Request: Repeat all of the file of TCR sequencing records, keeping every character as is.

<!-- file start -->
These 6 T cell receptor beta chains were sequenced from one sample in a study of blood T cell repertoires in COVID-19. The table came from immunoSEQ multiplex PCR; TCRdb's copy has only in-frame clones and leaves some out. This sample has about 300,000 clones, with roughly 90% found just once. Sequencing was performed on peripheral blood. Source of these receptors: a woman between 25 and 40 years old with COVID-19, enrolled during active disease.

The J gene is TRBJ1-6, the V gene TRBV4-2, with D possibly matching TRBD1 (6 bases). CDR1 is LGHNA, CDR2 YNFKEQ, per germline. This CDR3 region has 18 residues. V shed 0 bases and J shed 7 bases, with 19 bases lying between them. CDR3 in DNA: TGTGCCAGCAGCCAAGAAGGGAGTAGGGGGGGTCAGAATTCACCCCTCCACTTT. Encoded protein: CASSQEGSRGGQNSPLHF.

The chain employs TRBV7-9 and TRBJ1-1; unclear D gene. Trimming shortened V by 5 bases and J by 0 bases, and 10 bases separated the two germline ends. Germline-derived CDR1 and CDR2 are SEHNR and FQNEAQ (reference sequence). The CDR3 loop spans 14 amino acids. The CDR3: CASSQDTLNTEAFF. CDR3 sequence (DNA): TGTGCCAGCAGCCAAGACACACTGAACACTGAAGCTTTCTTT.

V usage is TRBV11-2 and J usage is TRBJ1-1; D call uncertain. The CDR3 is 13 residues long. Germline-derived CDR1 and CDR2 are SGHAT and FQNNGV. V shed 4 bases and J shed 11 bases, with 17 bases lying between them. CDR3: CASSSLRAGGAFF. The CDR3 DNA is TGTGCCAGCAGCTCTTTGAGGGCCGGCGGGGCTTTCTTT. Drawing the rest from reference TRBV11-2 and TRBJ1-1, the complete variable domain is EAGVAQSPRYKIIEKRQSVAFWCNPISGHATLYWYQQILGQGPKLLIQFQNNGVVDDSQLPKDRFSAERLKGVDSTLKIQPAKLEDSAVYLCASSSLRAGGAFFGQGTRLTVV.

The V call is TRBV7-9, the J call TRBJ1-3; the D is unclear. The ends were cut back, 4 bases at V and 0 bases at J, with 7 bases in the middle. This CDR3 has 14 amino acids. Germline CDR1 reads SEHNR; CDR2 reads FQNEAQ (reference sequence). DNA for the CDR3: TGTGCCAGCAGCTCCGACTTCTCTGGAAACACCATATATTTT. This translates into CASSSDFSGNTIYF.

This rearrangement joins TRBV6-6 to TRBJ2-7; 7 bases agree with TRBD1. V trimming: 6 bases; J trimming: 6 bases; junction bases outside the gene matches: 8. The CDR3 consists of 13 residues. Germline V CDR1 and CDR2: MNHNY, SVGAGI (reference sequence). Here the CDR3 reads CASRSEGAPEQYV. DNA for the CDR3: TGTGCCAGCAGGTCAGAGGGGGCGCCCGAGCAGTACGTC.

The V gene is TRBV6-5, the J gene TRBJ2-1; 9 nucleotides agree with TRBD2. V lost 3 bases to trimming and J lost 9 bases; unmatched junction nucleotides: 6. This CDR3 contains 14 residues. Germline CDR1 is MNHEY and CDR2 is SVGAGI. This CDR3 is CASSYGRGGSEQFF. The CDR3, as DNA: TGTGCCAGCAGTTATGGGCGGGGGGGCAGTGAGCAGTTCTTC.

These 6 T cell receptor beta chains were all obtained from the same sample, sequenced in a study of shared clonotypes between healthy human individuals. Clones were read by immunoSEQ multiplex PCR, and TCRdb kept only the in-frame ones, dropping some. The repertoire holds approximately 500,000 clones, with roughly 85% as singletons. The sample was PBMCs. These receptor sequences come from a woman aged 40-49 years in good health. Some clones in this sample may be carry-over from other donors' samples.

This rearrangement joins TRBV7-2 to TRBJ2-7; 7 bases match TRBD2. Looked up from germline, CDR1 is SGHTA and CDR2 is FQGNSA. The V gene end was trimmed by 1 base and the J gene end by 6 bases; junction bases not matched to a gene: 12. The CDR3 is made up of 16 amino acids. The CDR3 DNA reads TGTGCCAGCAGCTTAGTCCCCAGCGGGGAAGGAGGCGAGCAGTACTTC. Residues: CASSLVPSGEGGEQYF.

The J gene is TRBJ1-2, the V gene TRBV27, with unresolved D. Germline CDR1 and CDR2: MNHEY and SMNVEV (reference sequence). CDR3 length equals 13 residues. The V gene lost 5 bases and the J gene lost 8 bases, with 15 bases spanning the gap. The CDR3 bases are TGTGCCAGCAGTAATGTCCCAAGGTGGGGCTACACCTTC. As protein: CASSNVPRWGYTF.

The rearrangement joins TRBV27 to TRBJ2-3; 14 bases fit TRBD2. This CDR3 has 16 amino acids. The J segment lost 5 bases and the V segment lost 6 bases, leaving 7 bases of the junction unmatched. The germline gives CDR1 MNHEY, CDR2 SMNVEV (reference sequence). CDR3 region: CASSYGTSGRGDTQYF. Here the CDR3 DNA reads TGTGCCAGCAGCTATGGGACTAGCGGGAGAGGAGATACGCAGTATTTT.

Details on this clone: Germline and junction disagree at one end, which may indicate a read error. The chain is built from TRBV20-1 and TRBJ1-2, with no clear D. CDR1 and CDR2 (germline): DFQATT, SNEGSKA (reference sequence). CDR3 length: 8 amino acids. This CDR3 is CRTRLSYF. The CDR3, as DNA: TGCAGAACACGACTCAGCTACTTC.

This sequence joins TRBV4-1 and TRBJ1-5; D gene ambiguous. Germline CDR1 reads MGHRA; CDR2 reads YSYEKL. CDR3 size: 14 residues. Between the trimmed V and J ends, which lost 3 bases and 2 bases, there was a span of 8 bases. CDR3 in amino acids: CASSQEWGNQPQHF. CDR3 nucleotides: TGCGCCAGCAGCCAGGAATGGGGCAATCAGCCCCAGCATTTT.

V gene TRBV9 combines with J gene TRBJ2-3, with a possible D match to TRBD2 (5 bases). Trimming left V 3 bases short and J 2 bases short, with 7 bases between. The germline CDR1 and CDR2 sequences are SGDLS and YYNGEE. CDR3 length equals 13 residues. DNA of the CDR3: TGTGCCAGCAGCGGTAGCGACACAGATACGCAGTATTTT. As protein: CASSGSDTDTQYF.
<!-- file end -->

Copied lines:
These 6 T cell receptor beta chains were sequenced from one sample in a study of blood T cell repertoires in COVID-19. The table came from immunoSEQ multiplex PCR; TCRdb's copy has only in-frame clones and leaves some out. This sample has about 300,000 clones, with roughly 90% found just once. Sequencing was performed on peripheral blood. Source of these receptors: a woman between 25 and 40 years old with COVID-19, enrolled during active disease.

The J gene is TRBJ1-6, the V gene TRBV4-2, with D possibly matching TRBD1 (6 bases). CDR1 is LGHNA, CDR2 YNFKEQ, per germline. This CDR3 region has 18 residues. V shed 0 bases and J shed 7 bases, with 19 bases lying between them. CDR3 in DNA: TGTGCCAGCAGCCAAGAAGGGAGTAGGGGGGGTCAGAATTCACCCCTCCACTTT. Encoded protein: CASSQEGSRGGQNSPLHF.

The chain employs TRBV7-9 and TRBJ1-1; unclear D gene. Trimming shortened V by 5 bases and J by 0 bases, and 10 bases separated the two germline ends. Germline-derived CDR1 and CDR2 are SEHNR and FQNEAQ (reference sequence). The CDR3 loop spans 14 amino acids. The CDR3: CASSQDTLNTEAFF. CDR3 sequence (DNA): TGTGCCAGCAGCCAAGACACACTGAACACTGAAGCTTTCTTT.

V usage is TRBV11-2 and J usage is TRBJ1-1; D call uncertain. The CDR3 is 13 residues long. Germline-derived CDR1 and CDR2 are SGHAT and FQNNGV. V shed 4 bases and J shed 11 bases, with 17 bases lying between them. CDR3: CASSSLRAGGAFF. The CDR3 DNA is TGTGCCAGCAGCTCTTTGAGGGCCGGCGGGGCTTTCTTT. Drawing the rest from reference TRBV11-2 and TRBJ1-1, the complete variable domain is EAGVAQSPRYKIIEKRQSVAFWCNPISGHATLYWYQQILGQGPKLLIQFQNNGVVDDSQLPKDRFSAERLKGVDSTLKIQPAKLEDSAVYLCASSSLRAGGAFFGQGTRLTVV.

The V call is TRBV7-9, the J call TRBJ1-3; the D is unclear. The ends were cut back, 4 bases at V and 0 bases at J, with 7 bases in the middle. This CDR3 has 14 amino acids. Germline CDR1 reads SEHNR; CDR2 reads FQNEAQ (reference sequence). DNA for the CDR3: TGTGCCAGCAGCTCCGACTTCTCTGGAAACACCATATATTTT. This translates into CASSSDFSGNTIYF.

This rearrangement joins TRBV6-6 to TRBJ2-7; 7 bases agree with TRBD1. V trimming: 6 bases; J trimming: 6 bases; junction bases outside the gene matches: 8. The CDR3 consists of 13 residues. Germline V CDR1 and CDR2: MNHNY, SVGAGI (reference sequence). Here the CDR3 reads CASRSEGAPEQYV. DNA for the CDR3: TGTGCCAGCAGGTCAGAGGGGGCGCCCGAGCAGTACGTC.

The V gene is TRBV6-5, the J gene TRBJ2-1; 9 nucleotides agree with TRBD2. V lost 3 bases to trimming and J lost 9 bases; unmatched junction nucleotides: 6. This CDR3 contains 14 residues. Germline CDR1 is MNHEY and CDR2 is SVGAGI. This CDR3 is CASSYGRGGSEQFF. The CDR3, as DNA: TGTGCCAGCAGTTATGGGCGGGGGGGCAGTGAGCAGTTCTTC.

These 6 T cell receptor beta chains were all obtained from the same sample, sequenced in a study of shared clonotypes between healthy human individuals. Clones were read by immunoSEQ multiplex PCR, and TCRdb kept only the in-frame ones, dropping some. The repertoire holds approximately 500,000 clones, with roughly 85% as singletons. The sample was PBMCs. These receptor sequences come from a woman aged 40-49 years in good health. Some clones in this sample may be carry-over from other donors' samples.

This rearrangement joins TRBV7-2 to TRBJ2-7; 7 bases match TRBD2. Looked up from germline, CDR1 is SGHTA and CDR2 is FQGNSA. The V gene end was trimmed by 1 base and the J gene end by 6 bases; junction bases not matched to a gene: 12. The CDR3 is made up of 16 amino acids. The CDR3 DNA reads TGTGCCAGCAGCTTAGTCCCCAGCGGGGAAGGAGGCGAGCAGTACTTC. Residues: CASSLVPSGEGGEQYF.

The J gene is TRBJ1-2, the V gene TRBV27, with unresolved D. Germline CDR1 and CDR2: MNHEY and SMNVEV (reference sequence). CDR3 length equals 13 residues. The V gene lost 5 bases and the J gene lost 8 bases, with 15 bases spanning the gap. The CDR3 bases are TGTGCCAGCAGTAATGTCCCAAGGTGGGGCTACACCTTC. As protein: CASSNVPRWGYTF.

The rearrangement joins TRBV27 to TRBJ2-3; 14 bases fit TRBD2. This CDR3 has 16 amino acids. The J segment lost 5 bases and the V segment lost 6 bases, leaving 7 bases of the junction unmatched. The germline gives CDR1 MNHEY, CDR2 SMNVEV (reference sequence). CDR3 region: CASSYGTSGRGDTQYF. Here the CDR3 DNA reads TGTGCCAGCAGCTATGGGACTAGCGGGAGAGGAGATACGCAGTATTTT.

Details on this clone: Germline and junction disagree at one end, which may indicate a read error. The chain is built from TRBV20-1 and TRBJ1-2, with no clear D. CDR1 and CDR2 (germline): DFQATT, SNEGSKA (reference sequence). CDR3 length: 8 amino acids. This CDR3 is CRTRLSYF. The CDR3, as DNA: TGCAGAACACGACTCAGCTACTTC.

This sequence joins TRBV4-1 and TRBJ1-5; D gene ambiguous. Germline CDR1 reads MGHRA; CDR2 reads YSYEKL. CDR3 size: 14 residues. Between the trimmed V and J ends, which lost 3 bases and 2 bases, there was a span of 8 bases. CDR3 in amino acids: CASSQEWGNQPQHF. CDR3 nucleotides: TGCGCCAGCAGCCAGGAATGGGGCAATCAGCCCCAGCATTTT.

V gene TRBV9 combines with J gene TRBJ2-3, with a possible D match to TRBD2 (5 bases). Trimming left V 3 bases short and J 2 bases short, with 7 bases between. The germline CDR1 and CDR2 sequences are SGDLS and YYNGEE. CDR3 length equals 13 residues. DNA of the CDR3: TGTGCCAGCAGCGGTAGCGACACAGATACGCAGTATTTT. As protein: CASSGSDTDTQYF.